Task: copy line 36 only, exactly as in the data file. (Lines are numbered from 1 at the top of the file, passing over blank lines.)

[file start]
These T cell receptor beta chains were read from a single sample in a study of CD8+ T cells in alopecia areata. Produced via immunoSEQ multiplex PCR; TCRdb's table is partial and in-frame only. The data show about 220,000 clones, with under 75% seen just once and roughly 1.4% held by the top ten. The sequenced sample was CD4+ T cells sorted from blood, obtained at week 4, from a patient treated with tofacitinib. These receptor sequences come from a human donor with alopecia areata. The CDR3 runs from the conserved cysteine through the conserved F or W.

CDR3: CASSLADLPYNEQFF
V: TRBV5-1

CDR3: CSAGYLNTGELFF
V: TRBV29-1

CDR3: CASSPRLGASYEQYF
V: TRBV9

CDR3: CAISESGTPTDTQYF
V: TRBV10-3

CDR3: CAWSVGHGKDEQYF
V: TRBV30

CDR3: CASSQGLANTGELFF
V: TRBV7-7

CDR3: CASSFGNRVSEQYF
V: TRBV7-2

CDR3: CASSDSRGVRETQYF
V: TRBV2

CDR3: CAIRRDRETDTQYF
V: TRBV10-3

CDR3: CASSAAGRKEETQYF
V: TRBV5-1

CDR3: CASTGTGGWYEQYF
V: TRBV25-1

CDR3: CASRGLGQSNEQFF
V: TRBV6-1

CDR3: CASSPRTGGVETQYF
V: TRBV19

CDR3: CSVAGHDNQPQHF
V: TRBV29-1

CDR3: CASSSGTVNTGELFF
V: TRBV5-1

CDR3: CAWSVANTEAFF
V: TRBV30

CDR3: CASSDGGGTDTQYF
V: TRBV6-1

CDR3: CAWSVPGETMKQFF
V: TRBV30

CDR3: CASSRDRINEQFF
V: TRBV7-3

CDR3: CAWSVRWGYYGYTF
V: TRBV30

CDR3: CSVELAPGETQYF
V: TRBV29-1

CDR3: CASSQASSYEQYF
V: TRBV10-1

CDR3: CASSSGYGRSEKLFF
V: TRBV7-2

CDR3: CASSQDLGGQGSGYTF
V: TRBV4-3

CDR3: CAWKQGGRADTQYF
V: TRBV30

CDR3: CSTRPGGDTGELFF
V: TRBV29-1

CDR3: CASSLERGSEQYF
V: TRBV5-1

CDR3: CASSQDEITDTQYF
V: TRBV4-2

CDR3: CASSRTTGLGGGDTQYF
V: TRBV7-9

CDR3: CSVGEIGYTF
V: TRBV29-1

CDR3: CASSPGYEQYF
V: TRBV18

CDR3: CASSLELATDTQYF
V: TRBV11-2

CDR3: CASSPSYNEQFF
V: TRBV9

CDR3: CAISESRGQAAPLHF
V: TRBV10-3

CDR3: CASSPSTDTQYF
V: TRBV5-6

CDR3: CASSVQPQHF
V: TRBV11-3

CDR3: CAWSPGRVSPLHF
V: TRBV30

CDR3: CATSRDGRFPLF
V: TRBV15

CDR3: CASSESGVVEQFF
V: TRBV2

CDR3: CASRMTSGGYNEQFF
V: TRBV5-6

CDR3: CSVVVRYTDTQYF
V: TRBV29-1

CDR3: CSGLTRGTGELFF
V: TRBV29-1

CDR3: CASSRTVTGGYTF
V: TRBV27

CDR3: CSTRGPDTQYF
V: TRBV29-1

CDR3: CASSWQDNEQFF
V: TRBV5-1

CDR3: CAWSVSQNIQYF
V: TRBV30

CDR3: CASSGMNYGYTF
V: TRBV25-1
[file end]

CDR3: CAWSVPGETMKQFF